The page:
Alex Ovechkin leads the league with 35 goals and is responsible for 26.1 percent of the Capitals’ tallies. (Jonathan Newton/The Washington Post)

Tuesday night, as the Washington Capitals failed to finish any of their top-tier scoring chances, as they fired shots wide or straight into the crest on the jersey of the opposing netminder, it was even more obvious that their offense has become too reliant on two factors: Alex Ovechkin and the power play.

The Capitals were without both Ovechkin, who sat out with an undisclosed lower body injury, and anything resembling a potent man-advantage in their 2-0 loss to Ottawa. While that loss may be just the latest low point in a seemingly endless collapse by Washington, it also illuminated a lack of scoring depth that has been apparent all season long.

“It’s pretty obvious we have to [score], we have to do it to win games,” Marcus Johansson said. “We need to score goals; you can’t have one guy do it or two guys do it. Everyone has to contribute and we have to find a way to do it.”

Through 50 games, the Capitals have scored 134 total goals, 90 at even strength. Ovechkin alone is responsible for a staggering 26.1 and 24.4 percent of those tallies, respectively. Ovechkin has 22 even-strength goals; no other Capital has double digits in that category.

His 35 goals lead the league and even when he’s not the one scoring, Ovechkin draws attention and double-team coverage from opponents that typically equates to more time and space for his teammates to create their own chances. Without Ovechkin on the ice, teams are better able to guard the Capitals as a group rather than trying to take away the big right wing.

The Post Sports Live crew debates whether the Capitals carrying three goalies on their roster contributed to the team's losing streak. (Post Sports Live/The Washington Post)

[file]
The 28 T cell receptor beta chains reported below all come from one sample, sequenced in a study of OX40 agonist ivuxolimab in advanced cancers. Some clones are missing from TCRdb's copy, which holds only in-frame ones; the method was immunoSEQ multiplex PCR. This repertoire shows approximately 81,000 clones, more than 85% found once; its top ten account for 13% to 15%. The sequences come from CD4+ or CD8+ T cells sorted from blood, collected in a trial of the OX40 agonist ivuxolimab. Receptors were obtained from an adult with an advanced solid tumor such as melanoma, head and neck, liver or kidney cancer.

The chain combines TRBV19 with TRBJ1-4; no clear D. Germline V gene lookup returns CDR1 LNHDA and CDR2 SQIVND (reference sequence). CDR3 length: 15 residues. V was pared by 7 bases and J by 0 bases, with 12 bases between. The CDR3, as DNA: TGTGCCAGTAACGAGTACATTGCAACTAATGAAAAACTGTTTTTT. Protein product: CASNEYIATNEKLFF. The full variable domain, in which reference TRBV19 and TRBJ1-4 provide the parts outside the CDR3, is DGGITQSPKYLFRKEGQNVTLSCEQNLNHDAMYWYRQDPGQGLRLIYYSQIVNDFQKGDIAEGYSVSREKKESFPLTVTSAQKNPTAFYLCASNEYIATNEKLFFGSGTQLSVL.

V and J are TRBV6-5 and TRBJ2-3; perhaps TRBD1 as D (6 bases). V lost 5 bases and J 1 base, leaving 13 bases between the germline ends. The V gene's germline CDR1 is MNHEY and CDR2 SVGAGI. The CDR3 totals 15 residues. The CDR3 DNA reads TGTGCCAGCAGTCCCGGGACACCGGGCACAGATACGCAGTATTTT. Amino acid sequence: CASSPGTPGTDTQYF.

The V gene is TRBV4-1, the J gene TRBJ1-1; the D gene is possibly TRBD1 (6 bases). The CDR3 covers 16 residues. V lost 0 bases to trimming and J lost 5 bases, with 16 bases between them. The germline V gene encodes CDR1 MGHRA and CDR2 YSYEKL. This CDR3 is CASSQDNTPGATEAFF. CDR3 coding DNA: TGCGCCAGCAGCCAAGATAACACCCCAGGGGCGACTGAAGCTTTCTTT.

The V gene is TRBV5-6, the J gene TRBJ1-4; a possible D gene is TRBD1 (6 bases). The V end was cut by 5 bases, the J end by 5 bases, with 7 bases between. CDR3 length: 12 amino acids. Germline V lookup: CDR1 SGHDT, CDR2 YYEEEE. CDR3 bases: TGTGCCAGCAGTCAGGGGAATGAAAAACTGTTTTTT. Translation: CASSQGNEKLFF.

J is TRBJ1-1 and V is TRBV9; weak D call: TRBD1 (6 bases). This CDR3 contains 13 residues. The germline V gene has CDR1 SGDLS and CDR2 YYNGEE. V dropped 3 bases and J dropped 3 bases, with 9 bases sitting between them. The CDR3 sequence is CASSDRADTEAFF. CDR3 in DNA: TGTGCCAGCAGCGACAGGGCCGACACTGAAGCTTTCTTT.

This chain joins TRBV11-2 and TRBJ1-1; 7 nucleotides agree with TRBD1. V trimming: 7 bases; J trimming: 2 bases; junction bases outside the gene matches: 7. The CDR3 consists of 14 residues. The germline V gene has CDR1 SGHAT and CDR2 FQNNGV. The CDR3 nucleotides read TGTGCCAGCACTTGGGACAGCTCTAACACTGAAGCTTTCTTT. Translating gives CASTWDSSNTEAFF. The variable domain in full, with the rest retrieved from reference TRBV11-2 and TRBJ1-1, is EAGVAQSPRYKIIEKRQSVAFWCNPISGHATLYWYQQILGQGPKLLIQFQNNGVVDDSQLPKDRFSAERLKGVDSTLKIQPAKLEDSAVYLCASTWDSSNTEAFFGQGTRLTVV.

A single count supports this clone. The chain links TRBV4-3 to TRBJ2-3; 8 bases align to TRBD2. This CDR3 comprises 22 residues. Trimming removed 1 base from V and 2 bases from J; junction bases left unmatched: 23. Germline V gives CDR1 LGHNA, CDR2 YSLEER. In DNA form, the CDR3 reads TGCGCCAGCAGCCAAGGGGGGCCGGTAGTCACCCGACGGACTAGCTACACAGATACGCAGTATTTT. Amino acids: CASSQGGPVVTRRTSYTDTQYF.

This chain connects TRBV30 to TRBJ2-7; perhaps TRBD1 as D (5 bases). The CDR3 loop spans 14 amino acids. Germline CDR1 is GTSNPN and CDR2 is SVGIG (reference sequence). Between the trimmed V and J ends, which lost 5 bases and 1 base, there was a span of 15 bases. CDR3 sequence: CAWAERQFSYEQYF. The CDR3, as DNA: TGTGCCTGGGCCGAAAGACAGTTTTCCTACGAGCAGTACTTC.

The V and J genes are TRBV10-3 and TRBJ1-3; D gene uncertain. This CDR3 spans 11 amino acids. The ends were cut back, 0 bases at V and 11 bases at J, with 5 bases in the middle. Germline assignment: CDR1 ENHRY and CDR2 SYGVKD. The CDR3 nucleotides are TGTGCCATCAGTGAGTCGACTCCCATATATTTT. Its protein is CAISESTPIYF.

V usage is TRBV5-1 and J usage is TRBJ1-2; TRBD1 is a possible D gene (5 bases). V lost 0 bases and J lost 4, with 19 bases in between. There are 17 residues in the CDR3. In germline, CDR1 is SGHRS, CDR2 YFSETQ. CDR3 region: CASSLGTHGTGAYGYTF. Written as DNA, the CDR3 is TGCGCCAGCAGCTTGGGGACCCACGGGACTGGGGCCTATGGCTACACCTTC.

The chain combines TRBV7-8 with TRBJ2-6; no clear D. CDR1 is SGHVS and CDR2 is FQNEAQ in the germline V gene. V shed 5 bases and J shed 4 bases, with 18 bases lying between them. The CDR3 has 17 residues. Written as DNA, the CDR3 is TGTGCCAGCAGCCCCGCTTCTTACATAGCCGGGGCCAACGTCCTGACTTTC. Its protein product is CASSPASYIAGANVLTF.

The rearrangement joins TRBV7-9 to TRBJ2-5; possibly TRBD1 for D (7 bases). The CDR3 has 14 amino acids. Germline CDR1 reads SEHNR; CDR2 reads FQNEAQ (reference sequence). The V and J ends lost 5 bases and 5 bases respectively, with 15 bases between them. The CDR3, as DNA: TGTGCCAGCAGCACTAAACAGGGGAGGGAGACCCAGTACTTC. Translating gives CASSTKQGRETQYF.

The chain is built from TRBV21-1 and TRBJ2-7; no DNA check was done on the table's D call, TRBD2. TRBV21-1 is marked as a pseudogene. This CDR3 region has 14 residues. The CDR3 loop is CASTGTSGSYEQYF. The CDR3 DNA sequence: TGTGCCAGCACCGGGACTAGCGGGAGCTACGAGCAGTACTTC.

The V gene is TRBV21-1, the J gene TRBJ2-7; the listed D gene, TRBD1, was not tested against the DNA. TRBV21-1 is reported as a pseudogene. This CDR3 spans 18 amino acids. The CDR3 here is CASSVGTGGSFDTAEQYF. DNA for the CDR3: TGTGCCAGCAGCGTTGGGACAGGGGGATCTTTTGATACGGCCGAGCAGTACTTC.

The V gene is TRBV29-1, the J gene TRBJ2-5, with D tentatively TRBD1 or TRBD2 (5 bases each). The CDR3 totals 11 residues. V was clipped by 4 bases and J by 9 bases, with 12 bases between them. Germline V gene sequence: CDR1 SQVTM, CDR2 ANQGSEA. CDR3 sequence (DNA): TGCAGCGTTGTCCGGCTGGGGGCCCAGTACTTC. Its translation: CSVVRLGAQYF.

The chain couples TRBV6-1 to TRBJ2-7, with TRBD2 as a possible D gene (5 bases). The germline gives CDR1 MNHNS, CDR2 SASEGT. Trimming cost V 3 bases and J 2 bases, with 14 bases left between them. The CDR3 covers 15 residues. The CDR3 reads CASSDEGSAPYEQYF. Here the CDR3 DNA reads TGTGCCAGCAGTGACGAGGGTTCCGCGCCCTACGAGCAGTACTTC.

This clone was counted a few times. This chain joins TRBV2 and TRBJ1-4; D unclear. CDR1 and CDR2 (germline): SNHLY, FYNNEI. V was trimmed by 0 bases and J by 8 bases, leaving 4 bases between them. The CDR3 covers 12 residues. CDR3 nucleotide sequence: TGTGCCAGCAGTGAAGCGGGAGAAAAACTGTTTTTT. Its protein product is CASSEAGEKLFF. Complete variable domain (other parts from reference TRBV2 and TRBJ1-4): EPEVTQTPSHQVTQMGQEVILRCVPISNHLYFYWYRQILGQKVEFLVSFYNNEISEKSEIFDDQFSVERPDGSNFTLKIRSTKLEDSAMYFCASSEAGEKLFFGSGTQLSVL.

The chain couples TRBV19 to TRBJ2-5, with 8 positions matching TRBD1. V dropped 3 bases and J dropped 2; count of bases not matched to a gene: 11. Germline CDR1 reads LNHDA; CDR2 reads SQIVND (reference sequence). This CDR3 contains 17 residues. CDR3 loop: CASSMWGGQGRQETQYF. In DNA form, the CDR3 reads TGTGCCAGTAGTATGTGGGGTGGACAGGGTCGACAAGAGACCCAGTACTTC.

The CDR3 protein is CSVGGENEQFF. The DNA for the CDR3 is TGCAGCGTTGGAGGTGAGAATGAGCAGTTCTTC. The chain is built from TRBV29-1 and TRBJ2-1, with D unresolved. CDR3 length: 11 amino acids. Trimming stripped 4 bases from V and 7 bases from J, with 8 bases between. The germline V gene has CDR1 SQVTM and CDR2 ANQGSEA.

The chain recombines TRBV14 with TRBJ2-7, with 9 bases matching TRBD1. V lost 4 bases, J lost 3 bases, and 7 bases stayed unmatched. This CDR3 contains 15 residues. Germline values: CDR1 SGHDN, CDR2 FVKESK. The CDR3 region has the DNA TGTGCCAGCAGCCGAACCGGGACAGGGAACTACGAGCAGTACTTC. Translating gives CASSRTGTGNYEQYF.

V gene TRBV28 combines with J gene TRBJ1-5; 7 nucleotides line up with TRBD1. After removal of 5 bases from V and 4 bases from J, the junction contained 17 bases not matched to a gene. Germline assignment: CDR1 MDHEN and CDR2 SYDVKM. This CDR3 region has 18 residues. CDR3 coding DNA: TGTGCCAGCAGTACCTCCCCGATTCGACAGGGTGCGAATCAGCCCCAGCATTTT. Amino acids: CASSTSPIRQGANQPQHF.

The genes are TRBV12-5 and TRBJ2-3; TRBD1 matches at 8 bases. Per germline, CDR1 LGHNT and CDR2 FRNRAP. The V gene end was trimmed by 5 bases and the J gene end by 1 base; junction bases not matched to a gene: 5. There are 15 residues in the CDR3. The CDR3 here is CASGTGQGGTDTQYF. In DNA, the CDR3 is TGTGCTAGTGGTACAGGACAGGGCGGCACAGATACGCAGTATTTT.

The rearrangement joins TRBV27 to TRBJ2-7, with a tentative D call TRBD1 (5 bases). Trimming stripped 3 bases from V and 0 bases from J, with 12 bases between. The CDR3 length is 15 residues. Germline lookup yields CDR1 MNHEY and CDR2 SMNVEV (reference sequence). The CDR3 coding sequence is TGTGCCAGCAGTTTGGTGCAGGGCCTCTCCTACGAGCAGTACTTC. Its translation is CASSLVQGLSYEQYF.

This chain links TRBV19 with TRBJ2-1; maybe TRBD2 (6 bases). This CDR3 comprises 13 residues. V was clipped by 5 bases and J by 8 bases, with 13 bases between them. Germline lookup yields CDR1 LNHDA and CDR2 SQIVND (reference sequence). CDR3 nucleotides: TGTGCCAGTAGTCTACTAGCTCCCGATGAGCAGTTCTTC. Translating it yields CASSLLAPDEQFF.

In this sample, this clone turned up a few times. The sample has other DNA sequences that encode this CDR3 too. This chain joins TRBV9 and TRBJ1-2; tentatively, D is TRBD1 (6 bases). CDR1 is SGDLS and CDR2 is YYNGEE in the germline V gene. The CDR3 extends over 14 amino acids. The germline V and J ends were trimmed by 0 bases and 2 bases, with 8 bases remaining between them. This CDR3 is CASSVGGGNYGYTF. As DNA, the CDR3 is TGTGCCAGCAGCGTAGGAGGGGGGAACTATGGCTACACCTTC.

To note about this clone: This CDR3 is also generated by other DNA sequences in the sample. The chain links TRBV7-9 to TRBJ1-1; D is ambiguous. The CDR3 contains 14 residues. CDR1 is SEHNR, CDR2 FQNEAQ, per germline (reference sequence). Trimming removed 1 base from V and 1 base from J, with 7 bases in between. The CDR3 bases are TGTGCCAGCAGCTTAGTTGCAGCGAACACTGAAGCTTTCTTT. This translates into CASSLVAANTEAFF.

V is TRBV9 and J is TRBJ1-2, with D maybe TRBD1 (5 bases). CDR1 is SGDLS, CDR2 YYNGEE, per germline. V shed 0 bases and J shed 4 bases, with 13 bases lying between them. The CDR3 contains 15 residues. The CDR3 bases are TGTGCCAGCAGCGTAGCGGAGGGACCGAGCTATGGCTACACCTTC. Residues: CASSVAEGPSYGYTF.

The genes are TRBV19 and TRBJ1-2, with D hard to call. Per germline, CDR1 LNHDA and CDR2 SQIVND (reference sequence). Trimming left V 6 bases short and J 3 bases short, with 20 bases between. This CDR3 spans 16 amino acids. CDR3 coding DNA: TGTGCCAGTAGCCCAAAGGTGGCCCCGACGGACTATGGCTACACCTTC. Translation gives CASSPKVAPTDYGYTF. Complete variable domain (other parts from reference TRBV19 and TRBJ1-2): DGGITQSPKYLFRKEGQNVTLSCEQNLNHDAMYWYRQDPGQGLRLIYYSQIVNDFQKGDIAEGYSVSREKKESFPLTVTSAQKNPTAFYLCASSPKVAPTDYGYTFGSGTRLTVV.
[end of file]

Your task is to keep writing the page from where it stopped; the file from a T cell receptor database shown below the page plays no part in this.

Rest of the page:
Which is why his injury couldn’t have come at a worse time — Washington has lost 13 of its past 17 games. Yet his teammates don’t want to use his absence as an excuse.

“Yeah, he's a big part of our team, but if he's not in the lineup, we can't just drag our lip around all night,” Brooks Laich said. “We push forward. That’s the only way to go. Otherwise, you're using some sort of crutch or an excuse for why you didn’t get something done. We don't operate like that. We always push forward.”

Ovechkin suffered what the team will only describe as a lower-body injury against the New York Rangers on Jan. 19. It’s unclear precisely how Ovechkin was hurt, but he did take a big hit from New York defenseman Dan Girardi on a forecheck just less than 10 minutes into the second period that caused him to fall, land on his right knee and then struggle to stand afterward. He also had a hard collision with Johansson late in the first period in the offensive zone.

To be sure, Washington’s offense had dried up in the five games before Ovechkin was sidelined — the team has been outscored, 19-7, during this six-game losing streak with the star winger accounting for three of those goals — and the group needs better offensive balance even with him in the lineup. But his absence, especially if it continues for any length of time, makes it that much more imperative that other players begin to find the back of the net.

“He’s absolutely a dangerous goal scorer, leading our team and leading the league in goals. And we’d love to have him out there, but we don’t have him right now,” said Troy Brouwer, who with only nine goals is one of several forwards with underwhelming results. “Even when he was in the lineup the last few games we still haven’t been scoring goals."

Then there’s the power play, which with 41 goals has accounted for an immense 30.6 percent of Washington’s offensive output.

During this six-game skid, though, the man-advantage has faltered both with and without Ovechkin, going 1 for 17. It’s no coincidence that this lack of overall scoring coincides with the first four-game stretch of the season, Jan. 12-17, in which the Capitals went without a power-play goal.

Unable to lean on special teams goals as they’ve done all season, or Ovechkin, the Capitals must force offense out of any situation possible, but few players or lines have sustained a steady presence on the scoresheet this season.

Washington is able to generate its most consistent threats at even strength when it works through a grinding cycle, relying on the size of its forwards to establish and maintain possession while wearing down opponents. When those shifts extend, thanks to smart decisions to work the puck around the offensive zone and involve the defensemen, the Capitals can create traffic in front and score the types of gritty goals that might not make a highlight reel but count just the same.

That’s something they need with or without Ovechkin in the mix.